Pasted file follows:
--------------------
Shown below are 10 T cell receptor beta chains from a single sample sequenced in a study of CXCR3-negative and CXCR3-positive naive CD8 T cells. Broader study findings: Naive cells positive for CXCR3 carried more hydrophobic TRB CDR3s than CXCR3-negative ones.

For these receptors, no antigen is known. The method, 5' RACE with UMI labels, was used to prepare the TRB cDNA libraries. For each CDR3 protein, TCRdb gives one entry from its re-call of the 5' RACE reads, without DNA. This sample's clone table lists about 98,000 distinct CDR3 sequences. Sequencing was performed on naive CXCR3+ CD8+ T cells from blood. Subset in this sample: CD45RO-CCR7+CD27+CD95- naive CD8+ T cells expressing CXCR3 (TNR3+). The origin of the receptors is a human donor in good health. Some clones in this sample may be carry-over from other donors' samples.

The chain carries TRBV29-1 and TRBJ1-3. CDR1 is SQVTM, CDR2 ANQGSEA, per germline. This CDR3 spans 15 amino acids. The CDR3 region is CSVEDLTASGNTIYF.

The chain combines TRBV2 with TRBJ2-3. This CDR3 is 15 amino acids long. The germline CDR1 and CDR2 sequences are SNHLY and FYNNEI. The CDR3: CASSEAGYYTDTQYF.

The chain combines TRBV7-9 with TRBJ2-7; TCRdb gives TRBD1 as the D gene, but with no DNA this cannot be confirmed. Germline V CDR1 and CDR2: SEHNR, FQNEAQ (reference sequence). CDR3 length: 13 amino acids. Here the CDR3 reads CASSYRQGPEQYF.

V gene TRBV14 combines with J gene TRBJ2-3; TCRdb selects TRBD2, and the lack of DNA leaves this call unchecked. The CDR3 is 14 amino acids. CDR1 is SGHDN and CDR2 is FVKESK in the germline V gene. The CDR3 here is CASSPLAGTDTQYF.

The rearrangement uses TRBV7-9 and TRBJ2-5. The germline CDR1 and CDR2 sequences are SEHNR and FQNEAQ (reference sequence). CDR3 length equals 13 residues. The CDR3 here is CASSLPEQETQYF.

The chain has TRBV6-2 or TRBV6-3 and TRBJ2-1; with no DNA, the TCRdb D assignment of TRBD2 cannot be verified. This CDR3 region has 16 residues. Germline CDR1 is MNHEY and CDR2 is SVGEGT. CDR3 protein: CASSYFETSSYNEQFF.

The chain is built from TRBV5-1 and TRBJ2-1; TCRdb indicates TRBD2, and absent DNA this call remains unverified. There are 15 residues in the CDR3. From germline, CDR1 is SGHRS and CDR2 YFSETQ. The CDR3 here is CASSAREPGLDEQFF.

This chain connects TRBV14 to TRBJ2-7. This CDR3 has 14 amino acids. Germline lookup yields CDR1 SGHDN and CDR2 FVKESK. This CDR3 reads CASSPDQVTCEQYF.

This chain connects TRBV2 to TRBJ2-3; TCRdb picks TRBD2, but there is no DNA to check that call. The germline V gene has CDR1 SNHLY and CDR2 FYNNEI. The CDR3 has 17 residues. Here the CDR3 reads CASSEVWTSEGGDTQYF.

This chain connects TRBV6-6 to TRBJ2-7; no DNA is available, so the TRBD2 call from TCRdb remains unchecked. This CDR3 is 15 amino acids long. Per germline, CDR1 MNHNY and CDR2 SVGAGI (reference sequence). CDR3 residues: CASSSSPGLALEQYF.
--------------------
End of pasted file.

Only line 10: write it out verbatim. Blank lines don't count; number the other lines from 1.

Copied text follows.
This chain connects TRBV14 to TRBJ2-7. This CDR3 has 14 amino acids. Germline lookup yields CDR1 SGHDN and CDR2 FVKESK. This CDR3 reads CASSPDQVTCEQYF.